|Long title||An Act for the protection of the people of the Indian Territory, and for other purposes.|
|Nicknames||Curtis Act (1898)|
|Enacted by||the 55th United States Congress|
|Effective||June 28, 1898|
|Public law||Pub.L. 55–517|
|Statutes at Large||30 Stat. 495|
The Curtis Act of 1898 was an amendment to the United States Dawes Act; it resulted in the break-up of tribal governments and communal lands in Indian Territory (now Oklahoma) of the Five Civilized Tribes of Indian Territory: the Choctaw, Chickasaw, Muscogee (Creek), Cherokee, and Seminole. These tribes had been previously exempt from the 1887 General Allotment Act (Dawes Act) because of the terms of their treaties. In total, the tribes immediately lost control of about 90 million acres of their communal lands; they lost more in subsequent years.
The act also transferred the authority to determine members of tribes to the Dawes Commission as part of the registration of members. Thus, individuals could be enrolled as members without tribal consent. By effectively abolishing the remainder of tribal courts, tribal governments, and tribal land claims in the Indian Territory of Oklahoma, the act enabled Oklahoma to be admitted as a state, which followed in 1907.
Officially titled the "Act for the Protection of the People of Indian Territory", the Act is named for former Vice President Charles Curtis, Republican congressman from Kansas and its author. He was of mixed Native American and European descent: on his mother's side Kansa, Osage, Potawatomi, and French; and on his father's side three ethnic lines of British Isles ancestry. Curtis was raised in part on the Kaw Reservation of his maternal grandparents, but also lived with his paternal grandparents and attended Topeka High School. He read law, became an attorney, and later was elected to the United States House of Representatives and Senate. He served as Vice-President under Herbert Hoover.
In the usual fashion, by the time the bill HR 8581 had gone through five revisions in committees in both the House of Representatives and the Senate, there was little left of Curtis' original draft. In his hand-written autobiography, Curtis noted having been unhappy with the final version of the Curtis Act. He believed that the Five Civilized Tribes needed to make changes. He thought that the way ahead for Native Americans was through education and use of both their and the majority cultures, but he also had hoped to give more support to Native American transitions.
Abolition of tribal governments
The Curtis Act called for the abolition of tribal governments on March 6, 1907.  It was intended to establish individual land holdings in the European-American model, for subsistence farming by families. The act also provided for the establishment of public schools. Due to the nature of the lands in Indian Territory and dry climate, the 160-acre allotments were often too small to permit profitable farming, and many Indian families had to give up and lost their lands in future years.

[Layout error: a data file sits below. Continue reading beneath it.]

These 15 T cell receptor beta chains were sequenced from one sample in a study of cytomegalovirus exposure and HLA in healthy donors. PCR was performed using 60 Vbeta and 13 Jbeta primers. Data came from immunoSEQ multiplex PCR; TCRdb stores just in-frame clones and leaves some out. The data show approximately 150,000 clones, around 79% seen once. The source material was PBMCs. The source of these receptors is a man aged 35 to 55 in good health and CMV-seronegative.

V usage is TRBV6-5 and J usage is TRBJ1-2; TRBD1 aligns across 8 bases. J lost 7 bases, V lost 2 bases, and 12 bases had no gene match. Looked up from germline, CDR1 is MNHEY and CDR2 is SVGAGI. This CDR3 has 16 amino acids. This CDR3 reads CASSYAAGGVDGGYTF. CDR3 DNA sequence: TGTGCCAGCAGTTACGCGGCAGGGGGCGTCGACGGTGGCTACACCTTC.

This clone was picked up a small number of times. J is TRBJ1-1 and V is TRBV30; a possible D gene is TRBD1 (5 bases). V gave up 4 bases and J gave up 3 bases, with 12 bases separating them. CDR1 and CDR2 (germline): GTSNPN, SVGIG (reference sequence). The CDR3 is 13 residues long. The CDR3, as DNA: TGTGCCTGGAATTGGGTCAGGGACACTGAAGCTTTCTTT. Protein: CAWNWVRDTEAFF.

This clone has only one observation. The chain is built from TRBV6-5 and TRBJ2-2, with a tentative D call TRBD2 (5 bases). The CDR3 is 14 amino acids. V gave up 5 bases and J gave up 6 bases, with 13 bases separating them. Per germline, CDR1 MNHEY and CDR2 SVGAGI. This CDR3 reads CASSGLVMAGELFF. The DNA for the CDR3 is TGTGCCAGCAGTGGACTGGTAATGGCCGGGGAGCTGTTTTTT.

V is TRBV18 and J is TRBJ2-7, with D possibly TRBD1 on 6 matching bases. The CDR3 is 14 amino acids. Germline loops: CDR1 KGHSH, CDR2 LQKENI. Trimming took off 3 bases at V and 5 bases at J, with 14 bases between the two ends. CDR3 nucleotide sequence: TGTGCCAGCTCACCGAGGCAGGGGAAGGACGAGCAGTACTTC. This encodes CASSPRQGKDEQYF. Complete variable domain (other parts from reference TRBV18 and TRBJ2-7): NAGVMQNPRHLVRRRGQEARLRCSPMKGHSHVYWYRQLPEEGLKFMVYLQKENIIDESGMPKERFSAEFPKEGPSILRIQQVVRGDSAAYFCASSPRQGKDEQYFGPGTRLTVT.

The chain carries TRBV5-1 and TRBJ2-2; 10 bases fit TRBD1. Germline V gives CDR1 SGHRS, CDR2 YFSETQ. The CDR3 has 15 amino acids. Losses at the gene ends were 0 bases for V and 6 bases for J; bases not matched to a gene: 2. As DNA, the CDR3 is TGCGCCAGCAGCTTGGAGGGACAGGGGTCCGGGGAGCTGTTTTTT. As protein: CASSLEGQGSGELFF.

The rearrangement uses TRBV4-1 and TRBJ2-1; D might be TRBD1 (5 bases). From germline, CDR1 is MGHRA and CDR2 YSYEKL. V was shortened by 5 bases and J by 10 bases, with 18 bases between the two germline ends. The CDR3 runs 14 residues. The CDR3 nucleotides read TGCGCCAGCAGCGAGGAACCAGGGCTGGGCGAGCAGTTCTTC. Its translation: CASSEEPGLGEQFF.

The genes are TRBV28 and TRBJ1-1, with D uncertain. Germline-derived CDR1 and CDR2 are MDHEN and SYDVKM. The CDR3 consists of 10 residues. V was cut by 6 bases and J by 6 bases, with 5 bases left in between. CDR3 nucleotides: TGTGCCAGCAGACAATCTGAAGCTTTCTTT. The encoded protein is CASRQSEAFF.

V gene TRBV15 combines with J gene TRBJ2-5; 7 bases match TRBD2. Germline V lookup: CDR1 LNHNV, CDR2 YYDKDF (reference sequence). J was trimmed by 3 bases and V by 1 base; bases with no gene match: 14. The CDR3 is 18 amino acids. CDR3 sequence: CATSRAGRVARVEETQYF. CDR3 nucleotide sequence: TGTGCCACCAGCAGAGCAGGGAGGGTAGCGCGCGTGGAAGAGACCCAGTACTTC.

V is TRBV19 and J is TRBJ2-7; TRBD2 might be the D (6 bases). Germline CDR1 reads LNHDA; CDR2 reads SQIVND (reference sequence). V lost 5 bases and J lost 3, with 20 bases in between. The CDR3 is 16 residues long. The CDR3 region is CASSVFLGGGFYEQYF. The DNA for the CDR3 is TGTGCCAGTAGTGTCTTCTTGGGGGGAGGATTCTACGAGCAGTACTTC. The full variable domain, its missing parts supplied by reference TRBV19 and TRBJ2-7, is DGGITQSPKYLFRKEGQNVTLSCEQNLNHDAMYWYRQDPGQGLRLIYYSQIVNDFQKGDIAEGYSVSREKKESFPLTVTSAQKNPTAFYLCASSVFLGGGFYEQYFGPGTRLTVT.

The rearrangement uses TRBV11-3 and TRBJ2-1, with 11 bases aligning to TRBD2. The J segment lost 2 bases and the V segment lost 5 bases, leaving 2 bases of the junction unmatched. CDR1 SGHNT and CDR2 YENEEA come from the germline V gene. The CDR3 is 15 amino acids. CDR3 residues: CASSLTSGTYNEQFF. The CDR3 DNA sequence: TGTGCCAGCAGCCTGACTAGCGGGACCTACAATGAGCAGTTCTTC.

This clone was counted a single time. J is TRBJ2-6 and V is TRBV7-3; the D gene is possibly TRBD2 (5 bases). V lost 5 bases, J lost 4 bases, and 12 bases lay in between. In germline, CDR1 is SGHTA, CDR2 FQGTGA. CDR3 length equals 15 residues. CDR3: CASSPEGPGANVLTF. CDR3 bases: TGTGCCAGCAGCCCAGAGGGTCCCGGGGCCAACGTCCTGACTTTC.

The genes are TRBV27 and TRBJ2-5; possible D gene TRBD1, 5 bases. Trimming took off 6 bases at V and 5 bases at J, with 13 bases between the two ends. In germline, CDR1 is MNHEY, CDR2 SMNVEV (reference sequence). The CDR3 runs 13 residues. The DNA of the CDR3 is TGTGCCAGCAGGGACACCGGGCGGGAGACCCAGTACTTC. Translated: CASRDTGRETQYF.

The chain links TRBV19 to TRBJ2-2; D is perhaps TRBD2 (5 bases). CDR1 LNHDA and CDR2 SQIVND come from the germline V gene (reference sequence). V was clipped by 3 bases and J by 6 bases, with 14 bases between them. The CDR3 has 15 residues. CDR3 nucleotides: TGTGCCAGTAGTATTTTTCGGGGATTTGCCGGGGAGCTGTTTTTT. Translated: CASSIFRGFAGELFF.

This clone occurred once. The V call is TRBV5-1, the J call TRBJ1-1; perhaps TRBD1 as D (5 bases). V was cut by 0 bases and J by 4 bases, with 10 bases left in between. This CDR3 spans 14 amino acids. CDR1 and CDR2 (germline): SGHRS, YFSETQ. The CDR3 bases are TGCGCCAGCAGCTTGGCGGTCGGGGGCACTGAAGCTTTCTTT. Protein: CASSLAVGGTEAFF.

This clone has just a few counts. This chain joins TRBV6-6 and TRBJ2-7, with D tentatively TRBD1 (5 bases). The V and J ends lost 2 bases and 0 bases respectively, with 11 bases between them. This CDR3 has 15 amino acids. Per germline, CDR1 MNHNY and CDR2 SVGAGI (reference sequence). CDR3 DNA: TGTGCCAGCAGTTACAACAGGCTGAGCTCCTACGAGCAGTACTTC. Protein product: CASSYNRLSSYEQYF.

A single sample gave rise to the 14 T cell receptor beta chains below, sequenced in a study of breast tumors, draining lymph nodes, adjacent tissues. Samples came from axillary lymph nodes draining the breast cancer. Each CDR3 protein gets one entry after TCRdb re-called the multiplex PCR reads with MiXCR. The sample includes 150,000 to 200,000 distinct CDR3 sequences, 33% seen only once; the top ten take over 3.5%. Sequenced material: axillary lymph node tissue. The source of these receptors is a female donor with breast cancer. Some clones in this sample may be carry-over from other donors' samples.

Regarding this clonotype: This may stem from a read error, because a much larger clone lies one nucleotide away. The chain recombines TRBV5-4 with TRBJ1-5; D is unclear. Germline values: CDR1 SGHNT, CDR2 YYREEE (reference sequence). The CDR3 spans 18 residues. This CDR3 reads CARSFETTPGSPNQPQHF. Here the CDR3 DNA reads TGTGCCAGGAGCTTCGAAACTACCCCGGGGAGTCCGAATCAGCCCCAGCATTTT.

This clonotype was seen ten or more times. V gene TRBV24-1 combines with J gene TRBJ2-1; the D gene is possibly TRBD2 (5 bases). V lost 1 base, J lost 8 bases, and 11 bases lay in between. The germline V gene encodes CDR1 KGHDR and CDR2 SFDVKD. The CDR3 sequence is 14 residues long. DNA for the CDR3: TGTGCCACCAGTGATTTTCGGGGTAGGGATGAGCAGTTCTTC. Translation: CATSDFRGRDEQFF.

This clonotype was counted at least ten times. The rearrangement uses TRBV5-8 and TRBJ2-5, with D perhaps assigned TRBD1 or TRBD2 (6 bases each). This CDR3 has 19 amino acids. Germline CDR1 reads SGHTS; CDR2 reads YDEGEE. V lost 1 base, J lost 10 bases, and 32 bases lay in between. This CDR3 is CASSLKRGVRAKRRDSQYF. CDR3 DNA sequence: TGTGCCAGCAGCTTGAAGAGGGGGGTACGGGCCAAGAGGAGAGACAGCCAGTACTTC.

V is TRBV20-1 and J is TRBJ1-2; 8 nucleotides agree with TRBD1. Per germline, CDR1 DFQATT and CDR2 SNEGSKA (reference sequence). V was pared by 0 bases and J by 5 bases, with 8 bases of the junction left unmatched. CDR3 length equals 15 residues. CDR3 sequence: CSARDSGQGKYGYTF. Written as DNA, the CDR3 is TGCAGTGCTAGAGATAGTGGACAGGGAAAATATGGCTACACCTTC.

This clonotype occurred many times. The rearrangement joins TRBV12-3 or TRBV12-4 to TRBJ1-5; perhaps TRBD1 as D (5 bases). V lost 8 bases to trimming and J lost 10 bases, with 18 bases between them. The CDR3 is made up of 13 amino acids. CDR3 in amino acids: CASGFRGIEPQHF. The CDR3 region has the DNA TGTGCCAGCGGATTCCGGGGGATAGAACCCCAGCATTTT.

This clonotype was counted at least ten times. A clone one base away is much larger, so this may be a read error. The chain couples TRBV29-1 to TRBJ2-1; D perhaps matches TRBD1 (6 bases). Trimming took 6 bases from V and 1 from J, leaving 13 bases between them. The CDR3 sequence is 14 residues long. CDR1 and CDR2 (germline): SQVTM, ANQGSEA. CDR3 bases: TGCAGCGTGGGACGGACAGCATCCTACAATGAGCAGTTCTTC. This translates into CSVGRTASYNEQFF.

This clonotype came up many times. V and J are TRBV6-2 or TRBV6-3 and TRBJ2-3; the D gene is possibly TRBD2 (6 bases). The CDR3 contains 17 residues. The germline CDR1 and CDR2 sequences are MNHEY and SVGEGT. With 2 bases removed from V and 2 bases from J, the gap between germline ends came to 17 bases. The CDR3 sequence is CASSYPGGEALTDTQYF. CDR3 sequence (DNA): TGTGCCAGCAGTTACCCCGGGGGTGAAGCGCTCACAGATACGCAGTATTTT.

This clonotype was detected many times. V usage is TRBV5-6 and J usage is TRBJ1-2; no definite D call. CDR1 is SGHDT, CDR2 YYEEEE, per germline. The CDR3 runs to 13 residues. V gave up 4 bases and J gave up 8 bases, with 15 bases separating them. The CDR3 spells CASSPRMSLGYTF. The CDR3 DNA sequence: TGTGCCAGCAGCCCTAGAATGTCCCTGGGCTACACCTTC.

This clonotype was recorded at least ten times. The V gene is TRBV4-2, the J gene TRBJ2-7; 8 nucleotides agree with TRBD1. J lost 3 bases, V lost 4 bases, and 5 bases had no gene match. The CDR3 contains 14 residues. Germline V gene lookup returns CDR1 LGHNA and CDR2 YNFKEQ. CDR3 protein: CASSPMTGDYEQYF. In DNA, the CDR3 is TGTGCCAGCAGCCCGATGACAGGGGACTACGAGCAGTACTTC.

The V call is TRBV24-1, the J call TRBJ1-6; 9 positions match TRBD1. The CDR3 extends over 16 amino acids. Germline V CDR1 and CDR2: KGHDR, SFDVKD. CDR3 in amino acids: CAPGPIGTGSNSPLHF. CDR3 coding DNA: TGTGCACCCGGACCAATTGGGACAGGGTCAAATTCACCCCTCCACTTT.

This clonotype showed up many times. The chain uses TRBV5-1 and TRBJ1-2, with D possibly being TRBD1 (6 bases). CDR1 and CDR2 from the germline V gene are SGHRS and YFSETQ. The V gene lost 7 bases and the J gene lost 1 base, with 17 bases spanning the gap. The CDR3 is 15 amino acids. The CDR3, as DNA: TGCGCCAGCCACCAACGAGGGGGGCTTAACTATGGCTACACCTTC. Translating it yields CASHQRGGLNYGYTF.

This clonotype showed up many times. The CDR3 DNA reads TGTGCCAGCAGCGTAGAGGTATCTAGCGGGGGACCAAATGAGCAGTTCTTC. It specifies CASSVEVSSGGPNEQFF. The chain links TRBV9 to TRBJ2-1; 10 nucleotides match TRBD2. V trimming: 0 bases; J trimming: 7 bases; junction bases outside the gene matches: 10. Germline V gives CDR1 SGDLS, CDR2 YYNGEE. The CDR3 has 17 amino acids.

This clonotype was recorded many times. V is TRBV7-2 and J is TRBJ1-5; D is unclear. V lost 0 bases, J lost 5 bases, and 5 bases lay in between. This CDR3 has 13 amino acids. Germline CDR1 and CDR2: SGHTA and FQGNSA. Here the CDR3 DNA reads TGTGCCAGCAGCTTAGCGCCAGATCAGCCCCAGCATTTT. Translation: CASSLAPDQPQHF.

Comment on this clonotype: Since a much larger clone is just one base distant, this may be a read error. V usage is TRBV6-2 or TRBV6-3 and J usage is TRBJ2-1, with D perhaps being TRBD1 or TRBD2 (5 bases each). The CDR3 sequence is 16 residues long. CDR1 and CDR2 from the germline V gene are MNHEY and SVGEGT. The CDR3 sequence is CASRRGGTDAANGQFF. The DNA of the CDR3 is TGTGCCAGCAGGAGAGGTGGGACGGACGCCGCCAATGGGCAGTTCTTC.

Land allotments modification
The Act incorporated the basic points regarding land allotments and termination of tribal governments that had earlier appeared in the Atoka Agreement between the Choctaw and Chickasaw Nations. The Atoka Agreement had been rejected by a popular vote of the Chickasaw, but accepted by the Choctaw. The Curtis Act required that the Atoka Agreement be resubmitted to a vote of both nations. The agreement was approved in a joint election on August 24, 1898.
Registration of tribal members
The Curtis Act also scrapped the registration of tribal members that had been conducted under the Dawes Act and ordered that new enrollments. This Act extended all provisions of the Dawes Act to the lands of the Five Civilized Tribes. In the end, the large parts declared by the government to be "surplus" to their needs were made available for sale, including to non-Natives. An estimated 90 million acres of land formerly reserved for Native Americans were removed from their control.
Incorporation of towns
The Curtis Act also authorized the incorporation of towns in Indian Territory. This meant that towns had a legal basis for being laid out, surveyed and plotted. Any individual could obtain title to the lot in fee simple. The title owner of a lot had the legal right to sell or mortgage the property. An incorporated town or city had the right to self-regulation and levy taxes, allowing them to establish public services. By 1900, the largest towns in Indian Territory had incorporated. These included: Ardmore, with 1,500 residents; Muskogee 4,200; McAlester 3,500; Wagoner 2,300; Tulsa 1,300; and Eufaula 800.
Provision for vote by residents
The Act also provided that residents could vote for city officials. As the area was still a US Territory, residents could not vote for candidates for national office. Since Territorial government officials were appointed by the President of the United States, the question of voting for these officials was moot. After Oklahoma was admitted as a state in 1907, residents could vote for both state and national officials.
- Dawes Act
- Dawes Commission
- Dawes Rolls
- Atoka Agreement
- Aboriginal title in the United States
- Eminent domain in the United States
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